Monday, December 19, 2016

A Syntax Guide for Readers of the Greek New Testament

It's been a few years since my last New Testament Greek class, and I've been working on retaining (or re-obtaining) my language skills this past year. Some books have been more helpful than others, and in my quest for more useful resources I was offered a review copy of A Syntax Guide for Readers of the Greek New Testament from Kregel Publications.

The book is intended for use alongside a Greek New Testament (preferably a reader's edition that gives a translation for uncommon words at the bottom of the page) and a lexicon, although most New Testaments have a functional lexicon in the back. Whereas those other resources are helpful for figuring out what a word may mean, the syntax guide helps readers understand how the grammar and sentence-level structure determine meaning. Just as a foreign exchange student studying English might understand each of the words in the phrase "in a pinch" without grasping the meaning (in a difficult situation), so too a student of New Testament Greek may have an idea of what all the words mean without understanding how they relate to each other to make meaning.

The best way to evaluate a resources like this is to use it. I had A Syntax Guide out on the table with my Reader's Greek New Testament and my Logos iPhone app to help me read through Galatians. I found that prepositional phrases tended to cause me the most trouble, and notes like "διὰ + interval of time = after," "ἐν ἐμοὶ = in my case" and "ὁ δὲ μεσίτης ἑνὸς οὐκ ἔστιν = now a mediator is not for one party only" made reading easier. Other times word order or a pronoun for which I couldn't place the referent noun was throwing me off, but A Syntax Guide set me back on track. Sometimes it's the simple things that slow me down. 

I admit that I'm not very advanced when it comes to reading my Greek New Testament. I'm pretty dependent on external resources like Bible software or a good English translation. A Syntax Guide is a nice tool to have. It's not essential, but in tandem with other resources, it's proven valuable to my own studies.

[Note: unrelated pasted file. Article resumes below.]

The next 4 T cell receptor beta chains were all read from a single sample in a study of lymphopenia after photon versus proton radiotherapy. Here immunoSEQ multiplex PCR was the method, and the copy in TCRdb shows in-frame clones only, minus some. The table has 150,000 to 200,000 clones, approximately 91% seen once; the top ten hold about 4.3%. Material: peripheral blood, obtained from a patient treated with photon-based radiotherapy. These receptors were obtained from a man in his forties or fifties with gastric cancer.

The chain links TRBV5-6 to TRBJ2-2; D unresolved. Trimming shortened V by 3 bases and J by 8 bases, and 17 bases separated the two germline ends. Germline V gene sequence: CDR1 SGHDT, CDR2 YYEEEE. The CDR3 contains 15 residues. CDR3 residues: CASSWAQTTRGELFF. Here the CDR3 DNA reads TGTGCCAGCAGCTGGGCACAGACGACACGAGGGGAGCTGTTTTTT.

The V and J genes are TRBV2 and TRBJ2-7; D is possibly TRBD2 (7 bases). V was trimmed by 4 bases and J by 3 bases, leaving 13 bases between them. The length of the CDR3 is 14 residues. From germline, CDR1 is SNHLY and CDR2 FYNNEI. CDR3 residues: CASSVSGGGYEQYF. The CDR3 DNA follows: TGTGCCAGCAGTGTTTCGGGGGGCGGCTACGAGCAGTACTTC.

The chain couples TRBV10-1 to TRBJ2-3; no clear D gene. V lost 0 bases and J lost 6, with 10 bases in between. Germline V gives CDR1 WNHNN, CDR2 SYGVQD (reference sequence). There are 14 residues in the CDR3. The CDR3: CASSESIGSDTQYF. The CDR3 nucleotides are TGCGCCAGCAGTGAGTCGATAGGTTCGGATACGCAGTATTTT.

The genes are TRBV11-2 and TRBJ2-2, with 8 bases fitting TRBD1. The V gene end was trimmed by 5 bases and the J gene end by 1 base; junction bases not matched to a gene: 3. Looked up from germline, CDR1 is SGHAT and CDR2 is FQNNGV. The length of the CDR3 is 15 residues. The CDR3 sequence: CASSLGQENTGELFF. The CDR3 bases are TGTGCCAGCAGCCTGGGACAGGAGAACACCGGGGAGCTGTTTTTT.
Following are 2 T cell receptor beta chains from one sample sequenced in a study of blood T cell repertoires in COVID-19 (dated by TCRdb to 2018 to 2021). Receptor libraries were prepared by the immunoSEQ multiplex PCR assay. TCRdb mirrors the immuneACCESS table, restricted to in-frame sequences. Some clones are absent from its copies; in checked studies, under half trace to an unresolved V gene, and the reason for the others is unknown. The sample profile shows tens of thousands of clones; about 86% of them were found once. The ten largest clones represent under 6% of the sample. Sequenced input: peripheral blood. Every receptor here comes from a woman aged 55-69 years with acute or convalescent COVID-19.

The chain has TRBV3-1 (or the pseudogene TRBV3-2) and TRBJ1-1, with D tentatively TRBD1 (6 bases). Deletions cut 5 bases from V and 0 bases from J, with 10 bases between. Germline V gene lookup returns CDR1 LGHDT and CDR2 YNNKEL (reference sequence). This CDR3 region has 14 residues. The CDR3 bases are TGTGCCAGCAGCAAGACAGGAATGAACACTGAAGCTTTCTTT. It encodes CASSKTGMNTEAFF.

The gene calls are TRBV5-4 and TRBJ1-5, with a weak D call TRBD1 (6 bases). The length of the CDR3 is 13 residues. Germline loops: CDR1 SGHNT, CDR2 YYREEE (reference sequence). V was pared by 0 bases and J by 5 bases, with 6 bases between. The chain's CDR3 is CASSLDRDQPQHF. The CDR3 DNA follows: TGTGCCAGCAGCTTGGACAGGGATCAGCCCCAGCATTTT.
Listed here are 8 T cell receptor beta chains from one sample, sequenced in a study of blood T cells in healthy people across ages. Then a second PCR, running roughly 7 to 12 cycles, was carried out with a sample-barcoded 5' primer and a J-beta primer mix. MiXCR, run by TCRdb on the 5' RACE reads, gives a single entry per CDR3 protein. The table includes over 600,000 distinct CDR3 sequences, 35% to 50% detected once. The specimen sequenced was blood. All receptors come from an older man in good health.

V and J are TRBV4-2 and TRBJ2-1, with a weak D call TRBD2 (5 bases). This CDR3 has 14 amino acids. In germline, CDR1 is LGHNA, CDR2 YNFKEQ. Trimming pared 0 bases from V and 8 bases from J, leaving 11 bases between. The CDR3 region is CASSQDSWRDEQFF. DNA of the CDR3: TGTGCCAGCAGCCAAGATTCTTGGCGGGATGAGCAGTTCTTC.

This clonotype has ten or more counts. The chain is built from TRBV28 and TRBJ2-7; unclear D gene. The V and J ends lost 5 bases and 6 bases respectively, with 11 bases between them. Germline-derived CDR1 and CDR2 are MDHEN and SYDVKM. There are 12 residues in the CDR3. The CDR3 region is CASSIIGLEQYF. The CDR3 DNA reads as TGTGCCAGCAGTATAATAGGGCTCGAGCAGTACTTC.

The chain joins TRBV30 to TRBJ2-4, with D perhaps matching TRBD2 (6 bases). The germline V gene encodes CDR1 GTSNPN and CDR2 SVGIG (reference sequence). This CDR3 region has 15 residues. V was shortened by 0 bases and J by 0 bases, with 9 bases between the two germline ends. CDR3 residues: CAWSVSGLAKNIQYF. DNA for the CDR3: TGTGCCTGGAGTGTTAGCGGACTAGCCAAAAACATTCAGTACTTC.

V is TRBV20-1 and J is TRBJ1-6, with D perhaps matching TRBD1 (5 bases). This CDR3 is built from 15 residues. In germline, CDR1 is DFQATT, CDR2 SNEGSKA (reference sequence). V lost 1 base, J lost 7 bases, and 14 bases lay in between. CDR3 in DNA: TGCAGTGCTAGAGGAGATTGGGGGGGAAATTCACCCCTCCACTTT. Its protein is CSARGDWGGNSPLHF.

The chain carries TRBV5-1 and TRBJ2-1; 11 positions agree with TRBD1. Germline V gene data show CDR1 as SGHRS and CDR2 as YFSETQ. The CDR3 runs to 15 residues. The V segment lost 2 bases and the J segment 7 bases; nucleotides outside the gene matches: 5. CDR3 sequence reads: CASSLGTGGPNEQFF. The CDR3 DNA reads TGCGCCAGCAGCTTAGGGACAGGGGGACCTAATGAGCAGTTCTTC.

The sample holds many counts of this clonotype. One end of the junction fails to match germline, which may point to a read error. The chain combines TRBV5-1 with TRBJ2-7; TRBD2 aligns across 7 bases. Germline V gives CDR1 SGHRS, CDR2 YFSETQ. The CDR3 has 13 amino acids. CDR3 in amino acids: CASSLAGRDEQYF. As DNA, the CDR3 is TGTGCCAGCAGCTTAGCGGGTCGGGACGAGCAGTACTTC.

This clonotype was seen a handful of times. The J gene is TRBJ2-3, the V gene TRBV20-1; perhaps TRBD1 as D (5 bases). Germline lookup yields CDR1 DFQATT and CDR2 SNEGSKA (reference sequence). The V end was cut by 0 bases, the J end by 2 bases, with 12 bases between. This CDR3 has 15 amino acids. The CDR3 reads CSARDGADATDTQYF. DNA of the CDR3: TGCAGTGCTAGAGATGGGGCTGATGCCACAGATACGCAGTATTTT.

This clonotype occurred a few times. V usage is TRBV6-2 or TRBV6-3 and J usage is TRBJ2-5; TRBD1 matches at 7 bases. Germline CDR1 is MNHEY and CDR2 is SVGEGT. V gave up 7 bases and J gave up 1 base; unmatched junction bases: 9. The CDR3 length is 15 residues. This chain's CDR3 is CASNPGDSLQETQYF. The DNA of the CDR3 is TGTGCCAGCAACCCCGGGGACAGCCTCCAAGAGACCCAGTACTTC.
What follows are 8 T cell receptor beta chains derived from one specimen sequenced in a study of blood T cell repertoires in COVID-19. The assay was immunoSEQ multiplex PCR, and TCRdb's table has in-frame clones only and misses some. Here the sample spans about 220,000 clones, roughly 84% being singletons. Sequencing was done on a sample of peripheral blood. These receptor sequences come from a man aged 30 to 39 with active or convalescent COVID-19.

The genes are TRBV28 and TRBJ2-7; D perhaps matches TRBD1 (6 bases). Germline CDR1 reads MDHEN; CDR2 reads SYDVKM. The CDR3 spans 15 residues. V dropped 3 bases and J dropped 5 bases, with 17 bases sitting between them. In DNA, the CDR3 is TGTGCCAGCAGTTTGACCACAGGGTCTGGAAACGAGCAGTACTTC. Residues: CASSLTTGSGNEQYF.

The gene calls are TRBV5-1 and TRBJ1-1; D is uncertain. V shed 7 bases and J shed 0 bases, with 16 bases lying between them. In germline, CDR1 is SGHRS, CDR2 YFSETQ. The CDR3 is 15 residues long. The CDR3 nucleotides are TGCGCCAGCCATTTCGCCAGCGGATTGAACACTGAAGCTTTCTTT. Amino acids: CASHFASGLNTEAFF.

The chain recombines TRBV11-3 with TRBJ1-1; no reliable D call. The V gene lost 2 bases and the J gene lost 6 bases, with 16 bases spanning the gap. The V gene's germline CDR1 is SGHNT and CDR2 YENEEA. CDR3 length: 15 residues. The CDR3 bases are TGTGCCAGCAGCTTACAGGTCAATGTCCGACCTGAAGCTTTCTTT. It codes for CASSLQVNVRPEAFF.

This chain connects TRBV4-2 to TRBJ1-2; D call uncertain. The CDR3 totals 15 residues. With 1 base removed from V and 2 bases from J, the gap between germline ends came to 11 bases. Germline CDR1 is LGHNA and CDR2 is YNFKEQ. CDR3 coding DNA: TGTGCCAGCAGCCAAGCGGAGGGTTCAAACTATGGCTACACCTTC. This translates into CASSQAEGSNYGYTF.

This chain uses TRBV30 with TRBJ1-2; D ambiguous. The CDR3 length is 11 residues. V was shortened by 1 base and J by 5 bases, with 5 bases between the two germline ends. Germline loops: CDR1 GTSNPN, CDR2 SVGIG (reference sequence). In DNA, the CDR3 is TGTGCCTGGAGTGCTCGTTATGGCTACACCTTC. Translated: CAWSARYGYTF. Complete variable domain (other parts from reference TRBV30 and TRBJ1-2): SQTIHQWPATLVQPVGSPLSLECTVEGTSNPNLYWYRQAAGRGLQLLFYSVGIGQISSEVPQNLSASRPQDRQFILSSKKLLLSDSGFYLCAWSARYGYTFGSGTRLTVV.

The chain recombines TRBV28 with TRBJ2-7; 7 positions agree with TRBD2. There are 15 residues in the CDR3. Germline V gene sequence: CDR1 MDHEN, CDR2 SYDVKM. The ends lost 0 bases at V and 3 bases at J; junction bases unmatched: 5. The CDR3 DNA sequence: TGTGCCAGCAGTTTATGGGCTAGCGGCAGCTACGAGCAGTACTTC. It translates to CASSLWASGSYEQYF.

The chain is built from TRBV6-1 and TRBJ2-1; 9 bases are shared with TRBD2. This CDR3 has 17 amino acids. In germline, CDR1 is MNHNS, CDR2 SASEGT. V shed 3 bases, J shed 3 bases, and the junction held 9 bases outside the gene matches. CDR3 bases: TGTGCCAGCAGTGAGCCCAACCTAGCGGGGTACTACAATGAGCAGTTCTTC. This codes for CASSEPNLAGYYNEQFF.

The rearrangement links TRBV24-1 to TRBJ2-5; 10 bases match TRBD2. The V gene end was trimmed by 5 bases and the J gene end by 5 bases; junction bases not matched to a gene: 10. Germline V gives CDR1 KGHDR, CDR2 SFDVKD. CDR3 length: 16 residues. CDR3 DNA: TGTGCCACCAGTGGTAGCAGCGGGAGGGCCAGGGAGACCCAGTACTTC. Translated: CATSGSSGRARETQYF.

Tuesday, December 13, 2016

Sardines in my stocking!



Christmas stockings are amazing.  They serve as decorations all December until that one day when they're stuffed to the brim (and over) with treats and goodies. I have forgotten many of the presents I got, but I know what was in my stocking. I can’t remember a Christmas past when my stocking didn’t have almost all of the following:

 

Candy cane

Assorted Palmer’s chocolates

Assorted fun size candy bars

Chocolate Santa

Orange

Peanuts

Can of sardines

 

You're probably thinking, who would eat that? I admit that it seems a little strange, but I'm not making it up. My dad actually put an orange in there.


Despite my mother’s complaints that sardines made my breath perfectly rancid, I loved them, as did my little sister. They were a special treat because of how rarely we got them and who we got to eat them with: dad. The peanuts and orange were supposed to balance out the chocolate and help fill the stocking without emptying the wallet. My dad told us that when he was a kid, getting fresh fruit in your stocking was a very special treat. I’m glad he passed on the traditional orange while making room for a can of sardines as well.